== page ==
- Verhofstede et al found a concordance of 95.2% when comparing HIV-1 proviral PBMC DNA tropism to plasma RNA tropism determined from simultaneously collected sample types (n=165 patients). Similarly, concordance was 88.1% when current proviral DNA tropism was compared to pretreatment RNA tropism data from 126 patients.6
U.S. guidelines indicate that proviral testing can be used to determine tropism in patients with undetectable plasma viral load, but they note that the clinical utility of this approach has not yet been determined.3 The European tropism testing guidelines recommend proviral DNA tropism testing for patients with a low (<1000 copies/mL) or undetectable plasma viral load when they are being considered for maraviroc therapy.7
Proviral DNA tropism testing may be appropriate for successfully treated patients seeking to switch to a new regimen that includes a CCR5 antagonist.
Question 7. How do you perform a genotypic proviral DNA tropism test?
We first extract DNA from whole blood. PCR amplification of DNA in the V3 loop region of the HIV-1 envelope gene is performed in triplicate and the replicates are pooled for ultradeep sequencing (UDS). Tropism is then determined by bioinformatic analysis of the V3 loop sequence.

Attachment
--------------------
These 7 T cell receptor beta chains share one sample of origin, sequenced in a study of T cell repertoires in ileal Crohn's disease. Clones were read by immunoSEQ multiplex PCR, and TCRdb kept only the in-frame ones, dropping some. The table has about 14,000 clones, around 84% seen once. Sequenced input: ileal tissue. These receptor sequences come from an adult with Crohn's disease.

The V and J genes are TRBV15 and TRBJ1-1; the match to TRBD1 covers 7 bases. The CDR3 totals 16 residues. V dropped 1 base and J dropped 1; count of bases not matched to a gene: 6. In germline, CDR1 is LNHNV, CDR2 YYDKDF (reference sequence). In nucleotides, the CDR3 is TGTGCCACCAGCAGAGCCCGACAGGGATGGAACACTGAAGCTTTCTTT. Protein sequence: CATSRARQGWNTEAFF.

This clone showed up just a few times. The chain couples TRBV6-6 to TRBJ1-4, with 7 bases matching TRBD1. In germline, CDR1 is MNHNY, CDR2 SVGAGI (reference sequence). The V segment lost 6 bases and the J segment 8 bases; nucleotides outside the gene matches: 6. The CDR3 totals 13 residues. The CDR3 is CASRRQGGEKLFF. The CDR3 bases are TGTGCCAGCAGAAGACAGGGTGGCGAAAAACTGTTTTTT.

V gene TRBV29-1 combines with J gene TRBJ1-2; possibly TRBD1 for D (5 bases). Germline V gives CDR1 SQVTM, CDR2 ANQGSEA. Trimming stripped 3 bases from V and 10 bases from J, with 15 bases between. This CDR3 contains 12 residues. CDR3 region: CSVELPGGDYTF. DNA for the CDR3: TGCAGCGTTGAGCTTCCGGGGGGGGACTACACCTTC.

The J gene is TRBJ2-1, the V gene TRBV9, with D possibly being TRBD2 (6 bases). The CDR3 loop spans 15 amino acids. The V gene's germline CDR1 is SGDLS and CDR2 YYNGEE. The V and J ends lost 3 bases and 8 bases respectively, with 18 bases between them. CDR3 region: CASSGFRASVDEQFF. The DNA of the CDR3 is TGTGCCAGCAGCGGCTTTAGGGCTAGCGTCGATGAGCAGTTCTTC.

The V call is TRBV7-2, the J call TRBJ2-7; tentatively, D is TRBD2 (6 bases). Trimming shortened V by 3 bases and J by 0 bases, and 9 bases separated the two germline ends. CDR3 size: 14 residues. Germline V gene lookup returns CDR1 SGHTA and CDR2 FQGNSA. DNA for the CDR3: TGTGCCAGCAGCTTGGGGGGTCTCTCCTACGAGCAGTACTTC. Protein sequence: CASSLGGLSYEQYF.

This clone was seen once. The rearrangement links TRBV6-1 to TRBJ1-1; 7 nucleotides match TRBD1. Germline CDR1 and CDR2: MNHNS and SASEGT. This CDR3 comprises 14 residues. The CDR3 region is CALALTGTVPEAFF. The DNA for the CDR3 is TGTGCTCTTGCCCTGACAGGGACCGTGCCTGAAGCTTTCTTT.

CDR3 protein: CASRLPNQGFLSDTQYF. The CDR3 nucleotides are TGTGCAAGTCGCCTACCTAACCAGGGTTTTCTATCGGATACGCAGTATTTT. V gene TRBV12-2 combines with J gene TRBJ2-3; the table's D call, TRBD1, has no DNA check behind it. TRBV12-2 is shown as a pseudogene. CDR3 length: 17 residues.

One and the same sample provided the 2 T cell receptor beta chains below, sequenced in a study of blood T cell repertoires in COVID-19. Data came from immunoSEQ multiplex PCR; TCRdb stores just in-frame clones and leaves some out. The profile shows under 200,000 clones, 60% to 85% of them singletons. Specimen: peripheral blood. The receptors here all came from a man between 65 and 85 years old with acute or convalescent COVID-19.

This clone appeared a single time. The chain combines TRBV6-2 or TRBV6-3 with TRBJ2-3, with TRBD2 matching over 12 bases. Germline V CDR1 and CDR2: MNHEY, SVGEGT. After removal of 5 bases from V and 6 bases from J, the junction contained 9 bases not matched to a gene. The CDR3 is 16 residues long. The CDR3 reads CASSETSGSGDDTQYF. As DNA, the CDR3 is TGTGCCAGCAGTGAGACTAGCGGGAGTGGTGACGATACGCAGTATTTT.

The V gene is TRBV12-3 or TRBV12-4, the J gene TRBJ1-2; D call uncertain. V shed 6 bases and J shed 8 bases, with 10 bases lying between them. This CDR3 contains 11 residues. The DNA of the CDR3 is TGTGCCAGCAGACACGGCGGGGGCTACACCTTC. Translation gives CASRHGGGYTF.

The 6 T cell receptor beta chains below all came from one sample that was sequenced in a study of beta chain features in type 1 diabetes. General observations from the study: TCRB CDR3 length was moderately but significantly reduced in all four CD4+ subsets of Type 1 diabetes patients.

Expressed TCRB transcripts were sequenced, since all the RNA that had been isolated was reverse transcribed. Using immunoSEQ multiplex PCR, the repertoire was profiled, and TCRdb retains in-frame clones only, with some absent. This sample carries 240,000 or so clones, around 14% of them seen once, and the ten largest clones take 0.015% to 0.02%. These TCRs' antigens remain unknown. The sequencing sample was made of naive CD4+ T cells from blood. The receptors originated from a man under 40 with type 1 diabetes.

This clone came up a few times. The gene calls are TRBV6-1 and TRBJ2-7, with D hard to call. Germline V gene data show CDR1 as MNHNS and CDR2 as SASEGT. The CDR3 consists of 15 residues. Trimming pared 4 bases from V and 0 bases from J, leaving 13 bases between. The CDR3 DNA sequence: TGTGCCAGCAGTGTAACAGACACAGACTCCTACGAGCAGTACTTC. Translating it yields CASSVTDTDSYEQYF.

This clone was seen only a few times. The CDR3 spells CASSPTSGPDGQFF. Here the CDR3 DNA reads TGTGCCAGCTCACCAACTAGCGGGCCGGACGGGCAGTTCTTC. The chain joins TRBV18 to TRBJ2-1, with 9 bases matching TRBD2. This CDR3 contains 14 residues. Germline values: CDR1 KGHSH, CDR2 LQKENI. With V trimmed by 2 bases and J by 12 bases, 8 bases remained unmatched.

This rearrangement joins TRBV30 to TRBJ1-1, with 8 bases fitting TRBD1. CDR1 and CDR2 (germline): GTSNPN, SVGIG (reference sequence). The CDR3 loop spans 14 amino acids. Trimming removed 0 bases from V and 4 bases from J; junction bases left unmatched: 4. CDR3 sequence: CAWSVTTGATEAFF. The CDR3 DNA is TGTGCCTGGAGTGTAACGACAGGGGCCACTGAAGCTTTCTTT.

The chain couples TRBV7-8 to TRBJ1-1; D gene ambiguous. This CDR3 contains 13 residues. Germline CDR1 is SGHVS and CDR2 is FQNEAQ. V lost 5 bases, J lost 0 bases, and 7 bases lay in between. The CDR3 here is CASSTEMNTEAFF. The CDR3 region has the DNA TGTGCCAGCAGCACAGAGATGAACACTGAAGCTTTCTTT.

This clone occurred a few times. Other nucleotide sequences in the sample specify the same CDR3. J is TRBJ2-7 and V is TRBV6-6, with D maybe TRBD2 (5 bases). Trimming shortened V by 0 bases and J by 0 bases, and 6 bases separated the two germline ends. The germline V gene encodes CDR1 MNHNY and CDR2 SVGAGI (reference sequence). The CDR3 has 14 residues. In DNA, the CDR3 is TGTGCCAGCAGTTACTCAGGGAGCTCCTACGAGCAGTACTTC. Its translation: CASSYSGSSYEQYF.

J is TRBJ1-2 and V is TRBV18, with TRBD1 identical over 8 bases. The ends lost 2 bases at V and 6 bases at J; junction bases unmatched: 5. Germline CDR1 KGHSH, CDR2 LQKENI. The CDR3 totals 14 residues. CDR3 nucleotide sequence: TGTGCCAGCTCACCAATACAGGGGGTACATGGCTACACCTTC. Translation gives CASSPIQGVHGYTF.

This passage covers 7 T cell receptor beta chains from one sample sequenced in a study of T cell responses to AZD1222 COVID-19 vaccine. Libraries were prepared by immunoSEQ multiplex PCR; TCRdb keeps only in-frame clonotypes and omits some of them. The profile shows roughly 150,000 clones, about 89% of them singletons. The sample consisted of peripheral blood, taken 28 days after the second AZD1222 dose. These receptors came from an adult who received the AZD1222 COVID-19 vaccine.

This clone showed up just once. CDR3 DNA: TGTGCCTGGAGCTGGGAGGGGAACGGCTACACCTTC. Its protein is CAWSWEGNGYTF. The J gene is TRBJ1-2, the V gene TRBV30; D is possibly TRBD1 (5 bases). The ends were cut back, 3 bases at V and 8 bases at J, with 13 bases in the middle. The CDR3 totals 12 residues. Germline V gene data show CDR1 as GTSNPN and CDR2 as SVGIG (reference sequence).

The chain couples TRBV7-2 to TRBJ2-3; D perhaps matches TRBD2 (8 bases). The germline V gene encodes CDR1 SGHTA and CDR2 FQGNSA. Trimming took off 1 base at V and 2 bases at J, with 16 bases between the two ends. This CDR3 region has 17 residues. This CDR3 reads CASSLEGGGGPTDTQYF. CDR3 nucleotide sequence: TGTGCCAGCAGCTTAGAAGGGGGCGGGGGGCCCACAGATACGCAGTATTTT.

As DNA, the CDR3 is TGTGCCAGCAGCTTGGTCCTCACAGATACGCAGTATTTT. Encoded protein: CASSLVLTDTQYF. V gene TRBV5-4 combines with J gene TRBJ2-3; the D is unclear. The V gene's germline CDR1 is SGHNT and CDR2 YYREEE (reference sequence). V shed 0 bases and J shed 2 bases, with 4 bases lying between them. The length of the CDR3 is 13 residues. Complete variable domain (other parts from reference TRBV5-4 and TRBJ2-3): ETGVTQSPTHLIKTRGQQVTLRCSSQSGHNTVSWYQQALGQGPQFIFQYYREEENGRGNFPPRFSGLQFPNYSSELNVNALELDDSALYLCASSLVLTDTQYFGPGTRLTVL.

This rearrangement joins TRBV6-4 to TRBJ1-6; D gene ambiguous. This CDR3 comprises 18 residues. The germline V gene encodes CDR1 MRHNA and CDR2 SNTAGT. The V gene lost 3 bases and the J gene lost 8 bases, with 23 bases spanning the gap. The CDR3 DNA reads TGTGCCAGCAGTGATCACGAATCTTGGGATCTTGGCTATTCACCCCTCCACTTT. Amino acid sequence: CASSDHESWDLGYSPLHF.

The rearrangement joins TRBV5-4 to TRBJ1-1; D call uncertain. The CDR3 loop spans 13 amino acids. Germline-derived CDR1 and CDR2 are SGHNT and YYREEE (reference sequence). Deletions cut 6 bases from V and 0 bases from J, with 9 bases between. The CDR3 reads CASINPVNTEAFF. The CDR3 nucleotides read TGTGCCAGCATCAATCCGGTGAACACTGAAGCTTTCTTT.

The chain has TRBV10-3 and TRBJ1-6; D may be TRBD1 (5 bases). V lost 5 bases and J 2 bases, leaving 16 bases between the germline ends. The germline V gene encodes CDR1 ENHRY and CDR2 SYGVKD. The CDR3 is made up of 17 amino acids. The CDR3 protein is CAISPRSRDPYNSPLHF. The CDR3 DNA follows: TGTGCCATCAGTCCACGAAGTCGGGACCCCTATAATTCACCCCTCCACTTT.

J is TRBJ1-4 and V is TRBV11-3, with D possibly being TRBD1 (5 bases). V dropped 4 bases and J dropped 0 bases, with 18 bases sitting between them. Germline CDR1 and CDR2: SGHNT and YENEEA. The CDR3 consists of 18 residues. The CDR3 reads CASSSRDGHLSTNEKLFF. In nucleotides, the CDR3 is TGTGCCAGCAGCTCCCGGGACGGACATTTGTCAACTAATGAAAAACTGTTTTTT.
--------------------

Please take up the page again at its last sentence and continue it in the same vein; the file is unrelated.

Question 8. What is the turnaround time for the proviral DNA tropism test?
The turnaround time is approximately one week.
Question 9. How are results from the proviral DNA tropism test reported?
X4 Virus Detected
CXCR4 (X4) DETECTED
Net Tropism Assessment DM/X4
MVC Activity Anticipated NO
X4 Virus Not Detected
CXCR4 (X4) NOT DETECTED
Net Tropism Assessment R5
MVC Activity Anticipated YES
- Clotet B. CCR5 inhibitors: promising yet challenging. J Infect Dis. 2007;196:178-180.
- Poveda E, Briz V, de Mendoza C, et al. Prevalence of X4 tropic HIV-1 variants in patients with differences in disease stage and exposure to antiretroviral therapy. J Med Virol. 2007;79:1040-1046.
- Panel on Antiretroviral Guidelines for Adults and Adolescents. Guidelines for the use of antiretroviral agents in HIV-1–infected adults and adolescents. Department of Health and Human Services. July 14, 2016. Available at: http://www.aidsinfo.nih.gov/contentfiles/lvguidelines/adultandadolescentgl.pdf. Accessed October 18, 2016.
- Thompson MA, Aberg JA, Hoy JF, et al. Antiretroviral treatment of adult HIV infection: 2012 recommendations of the International Antiviral Society-USA panel. JAMA. 2012;308:387-402.
- Soulie C, Lambert-Niclot S, Wirden M, et al. Low frequency of HIV-1 tropism evolution in patients successfully treated for at least 2 years. AIDS. 2011;25:537-539.
- Verhofstede C, Brudney D, Reynaerts J, et al. Concordance between HIV-1 genotypic coreceptor tropism predictions based on plasma RNA and proviral DNA. HIV Med. 2011;12:544-552.
- Vandekerckhove LP, Wensing AM, Kaiser R, et al. European guidelines on the clinical management of HIV-1 tropism testing. Lancet Infect Dis. 2011;11:394-407.